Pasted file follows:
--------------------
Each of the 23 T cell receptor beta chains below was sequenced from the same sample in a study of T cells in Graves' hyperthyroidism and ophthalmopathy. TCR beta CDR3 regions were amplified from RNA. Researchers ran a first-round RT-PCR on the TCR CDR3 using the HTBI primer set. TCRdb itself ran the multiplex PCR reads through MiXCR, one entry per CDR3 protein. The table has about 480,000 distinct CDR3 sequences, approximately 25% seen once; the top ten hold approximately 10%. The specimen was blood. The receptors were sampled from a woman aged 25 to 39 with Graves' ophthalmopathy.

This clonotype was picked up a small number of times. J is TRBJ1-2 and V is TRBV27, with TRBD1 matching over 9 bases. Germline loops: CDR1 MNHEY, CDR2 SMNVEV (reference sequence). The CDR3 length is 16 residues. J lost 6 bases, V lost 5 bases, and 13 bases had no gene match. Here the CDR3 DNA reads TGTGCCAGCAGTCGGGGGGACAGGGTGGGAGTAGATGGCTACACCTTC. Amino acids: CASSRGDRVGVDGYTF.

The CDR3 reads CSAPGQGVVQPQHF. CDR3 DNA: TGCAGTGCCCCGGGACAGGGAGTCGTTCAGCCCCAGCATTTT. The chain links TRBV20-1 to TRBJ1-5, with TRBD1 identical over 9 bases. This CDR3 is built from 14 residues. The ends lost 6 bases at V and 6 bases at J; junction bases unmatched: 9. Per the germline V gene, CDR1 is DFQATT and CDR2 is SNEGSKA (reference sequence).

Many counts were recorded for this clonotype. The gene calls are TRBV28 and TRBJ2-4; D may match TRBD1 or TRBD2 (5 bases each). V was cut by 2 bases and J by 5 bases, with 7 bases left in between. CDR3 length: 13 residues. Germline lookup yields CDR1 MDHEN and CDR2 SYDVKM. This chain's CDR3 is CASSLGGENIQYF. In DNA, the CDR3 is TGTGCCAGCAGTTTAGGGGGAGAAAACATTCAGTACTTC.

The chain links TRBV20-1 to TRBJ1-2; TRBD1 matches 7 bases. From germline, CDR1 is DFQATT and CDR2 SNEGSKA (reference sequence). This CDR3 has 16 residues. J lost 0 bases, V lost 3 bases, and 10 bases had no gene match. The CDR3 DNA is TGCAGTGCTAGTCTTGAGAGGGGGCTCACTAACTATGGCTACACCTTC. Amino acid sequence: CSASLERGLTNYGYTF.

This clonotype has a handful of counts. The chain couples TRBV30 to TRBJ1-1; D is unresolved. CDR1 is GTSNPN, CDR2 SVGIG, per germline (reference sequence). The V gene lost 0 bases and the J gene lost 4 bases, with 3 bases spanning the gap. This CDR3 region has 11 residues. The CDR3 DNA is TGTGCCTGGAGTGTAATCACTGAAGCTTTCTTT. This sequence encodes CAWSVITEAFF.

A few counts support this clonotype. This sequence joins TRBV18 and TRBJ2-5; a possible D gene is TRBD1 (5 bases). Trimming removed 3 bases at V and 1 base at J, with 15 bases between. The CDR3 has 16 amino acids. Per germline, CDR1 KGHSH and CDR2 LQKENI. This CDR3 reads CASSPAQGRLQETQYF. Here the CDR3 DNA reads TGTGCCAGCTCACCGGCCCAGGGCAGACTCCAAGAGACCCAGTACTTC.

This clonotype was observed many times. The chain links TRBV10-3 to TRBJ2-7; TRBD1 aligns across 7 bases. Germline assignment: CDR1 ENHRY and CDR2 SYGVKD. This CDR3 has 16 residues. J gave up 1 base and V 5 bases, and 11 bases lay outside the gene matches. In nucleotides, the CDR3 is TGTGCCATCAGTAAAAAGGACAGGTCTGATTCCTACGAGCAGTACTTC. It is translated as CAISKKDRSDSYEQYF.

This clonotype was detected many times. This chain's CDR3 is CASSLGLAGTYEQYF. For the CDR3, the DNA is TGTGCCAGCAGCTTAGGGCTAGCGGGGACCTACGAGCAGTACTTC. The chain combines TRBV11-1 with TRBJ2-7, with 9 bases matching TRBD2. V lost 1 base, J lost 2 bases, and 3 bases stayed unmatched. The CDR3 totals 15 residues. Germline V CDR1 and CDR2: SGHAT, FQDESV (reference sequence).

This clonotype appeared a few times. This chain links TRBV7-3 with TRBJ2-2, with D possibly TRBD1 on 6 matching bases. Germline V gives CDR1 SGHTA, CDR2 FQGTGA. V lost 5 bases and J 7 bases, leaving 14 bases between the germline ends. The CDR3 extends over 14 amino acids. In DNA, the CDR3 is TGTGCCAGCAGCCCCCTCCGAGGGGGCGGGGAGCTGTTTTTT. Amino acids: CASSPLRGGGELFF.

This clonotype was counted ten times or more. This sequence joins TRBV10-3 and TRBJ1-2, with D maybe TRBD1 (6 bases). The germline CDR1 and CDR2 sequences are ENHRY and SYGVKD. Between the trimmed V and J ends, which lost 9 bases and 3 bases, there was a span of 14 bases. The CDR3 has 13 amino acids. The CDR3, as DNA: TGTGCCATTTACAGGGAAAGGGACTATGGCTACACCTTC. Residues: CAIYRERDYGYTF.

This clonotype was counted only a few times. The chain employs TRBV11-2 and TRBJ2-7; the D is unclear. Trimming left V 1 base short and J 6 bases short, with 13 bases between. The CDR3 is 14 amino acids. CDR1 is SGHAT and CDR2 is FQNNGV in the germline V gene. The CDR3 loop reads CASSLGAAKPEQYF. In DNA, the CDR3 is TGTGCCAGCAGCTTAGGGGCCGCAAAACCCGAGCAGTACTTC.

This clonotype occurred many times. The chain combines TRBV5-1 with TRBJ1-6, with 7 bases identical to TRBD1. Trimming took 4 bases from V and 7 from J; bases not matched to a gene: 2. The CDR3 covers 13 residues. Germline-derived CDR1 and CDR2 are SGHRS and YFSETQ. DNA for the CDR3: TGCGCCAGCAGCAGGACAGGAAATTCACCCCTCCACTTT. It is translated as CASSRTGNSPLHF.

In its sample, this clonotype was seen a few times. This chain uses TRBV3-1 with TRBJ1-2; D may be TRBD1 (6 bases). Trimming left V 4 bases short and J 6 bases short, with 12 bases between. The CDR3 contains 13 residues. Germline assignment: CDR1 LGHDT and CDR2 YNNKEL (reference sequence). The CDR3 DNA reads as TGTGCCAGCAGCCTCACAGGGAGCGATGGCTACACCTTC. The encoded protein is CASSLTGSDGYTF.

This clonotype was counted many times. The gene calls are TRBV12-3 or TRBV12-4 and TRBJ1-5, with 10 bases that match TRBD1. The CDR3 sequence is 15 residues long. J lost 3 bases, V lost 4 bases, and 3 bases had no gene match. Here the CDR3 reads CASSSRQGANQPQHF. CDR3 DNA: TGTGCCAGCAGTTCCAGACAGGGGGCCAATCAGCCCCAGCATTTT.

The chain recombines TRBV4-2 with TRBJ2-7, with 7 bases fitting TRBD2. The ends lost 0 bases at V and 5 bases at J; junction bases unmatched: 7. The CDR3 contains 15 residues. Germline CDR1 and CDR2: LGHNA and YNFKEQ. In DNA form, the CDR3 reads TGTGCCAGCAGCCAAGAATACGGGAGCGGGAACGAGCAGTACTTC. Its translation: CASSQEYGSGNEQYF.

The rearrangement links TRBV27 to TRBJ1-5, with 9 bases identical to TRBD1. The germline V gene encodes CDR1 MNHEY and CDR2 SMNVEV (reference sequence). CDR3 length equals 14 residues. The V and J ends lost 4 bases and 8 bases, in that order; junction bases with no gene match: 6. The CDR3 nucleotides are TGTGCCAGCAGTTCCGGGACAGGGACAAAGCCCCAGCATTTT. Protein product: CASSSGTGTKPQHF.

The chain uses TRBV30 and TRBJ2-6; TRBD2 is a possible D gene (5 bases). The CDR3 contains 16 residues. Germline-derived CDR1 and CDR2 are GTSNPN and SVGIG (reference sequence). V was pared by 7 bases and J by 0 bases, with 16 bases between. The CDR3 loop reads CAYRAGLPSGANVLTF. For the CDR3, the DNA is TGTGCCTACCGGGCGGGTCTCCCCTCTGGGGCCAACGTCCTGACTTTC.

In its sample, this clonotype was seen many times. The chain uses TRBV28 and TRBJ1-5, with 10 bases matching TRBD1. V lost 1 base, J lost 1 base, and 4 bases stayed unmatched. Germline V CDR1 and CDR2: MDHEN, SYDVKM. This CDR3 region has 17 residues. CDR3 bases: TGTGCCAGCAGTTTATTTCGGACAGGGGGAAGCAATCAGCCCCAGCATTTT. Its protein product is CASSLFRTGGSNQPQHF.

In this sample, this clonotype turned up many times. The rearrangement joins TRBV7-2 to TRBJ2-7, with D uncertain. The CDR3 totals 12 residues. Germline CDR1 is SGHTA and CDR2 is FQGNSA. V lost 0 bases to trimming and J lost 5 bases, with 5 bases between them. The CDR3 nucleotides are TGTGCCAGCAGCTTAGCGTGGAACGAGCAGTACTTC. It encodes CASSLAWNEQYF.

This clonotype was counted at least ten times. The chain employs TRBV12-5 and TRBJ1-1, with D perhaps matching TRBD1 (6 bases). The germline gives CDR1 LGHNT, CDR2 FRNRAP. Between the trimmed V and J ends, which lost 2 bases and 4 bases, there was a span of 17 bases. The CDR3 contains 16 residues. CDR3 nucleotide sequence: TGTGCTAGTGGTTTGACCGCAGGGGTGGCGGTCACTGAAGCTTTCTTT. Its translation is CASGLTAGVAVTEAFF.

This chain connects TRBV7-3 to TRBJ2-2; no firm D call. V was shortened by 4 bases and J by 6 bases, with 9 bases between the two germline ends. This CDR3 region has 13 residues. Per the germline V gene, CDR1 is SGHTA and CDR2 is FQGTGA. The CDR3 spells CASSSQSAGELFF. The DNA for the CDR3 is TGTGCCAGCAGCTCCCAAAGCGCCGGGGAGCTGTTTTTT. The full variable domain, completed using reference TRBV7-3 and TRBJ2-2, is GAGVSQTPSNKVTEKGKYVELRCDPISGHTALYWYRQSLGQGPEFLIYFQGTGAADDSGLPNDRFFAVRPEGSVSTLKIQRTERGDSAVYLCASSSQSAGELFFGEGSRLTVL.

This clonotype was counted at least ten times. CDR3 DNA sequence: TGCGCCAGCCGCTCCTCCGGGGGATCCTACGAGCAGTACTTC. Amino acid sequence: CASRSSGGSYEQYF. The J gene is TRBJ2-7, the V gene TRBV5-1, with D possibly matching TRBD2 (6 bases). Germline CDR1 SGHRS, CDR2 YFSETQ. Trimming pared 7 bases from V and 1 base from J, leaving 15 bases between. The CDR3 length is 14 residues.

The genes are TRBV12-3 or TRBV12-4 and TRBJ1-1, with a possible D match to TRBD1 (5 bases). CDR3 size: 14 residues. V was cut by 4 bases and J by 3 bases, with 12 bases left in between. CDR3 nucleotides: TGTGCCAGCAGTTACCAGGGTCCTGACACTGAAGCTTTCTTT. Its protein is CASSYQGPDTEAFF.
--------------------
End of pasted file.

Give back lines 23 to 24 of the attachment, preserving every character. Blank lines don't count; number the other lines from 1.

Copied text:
This clonotype was counted at least ten times. CDR3 DNA sequence: TGCGCCAGCCGCTCCTCCGGGGGATCCTACGAGCAGTACTTC. Amino acid sequence: CASRSSGGSYEQYF. The J gene is TRBJ2-7, the V gene TRBV5-1, with D possibly matching TRBD2 (6 bases). Germline CDR1 SGHRS, CDR2 YFSETQ. Trimming pared 7 bases from V and 1 base from J, leaving 15 bases between. The CDR3 length is 14 residues.

The genes are TRBV12-3 or TRBV12-4 and TRBJ1-1, with a possible D match to TRBD1 (5 bases). CDR3 size: 14 residues. V was cut by 4 bases and J by 3 bases, with 12 bases left in between. CDR3 nucleotides: TGTGCCAGCAGTTACCAGGGTCCTGACACTGAAGCTTTCTTT. Its protein is CASSYQGPDTEAFF.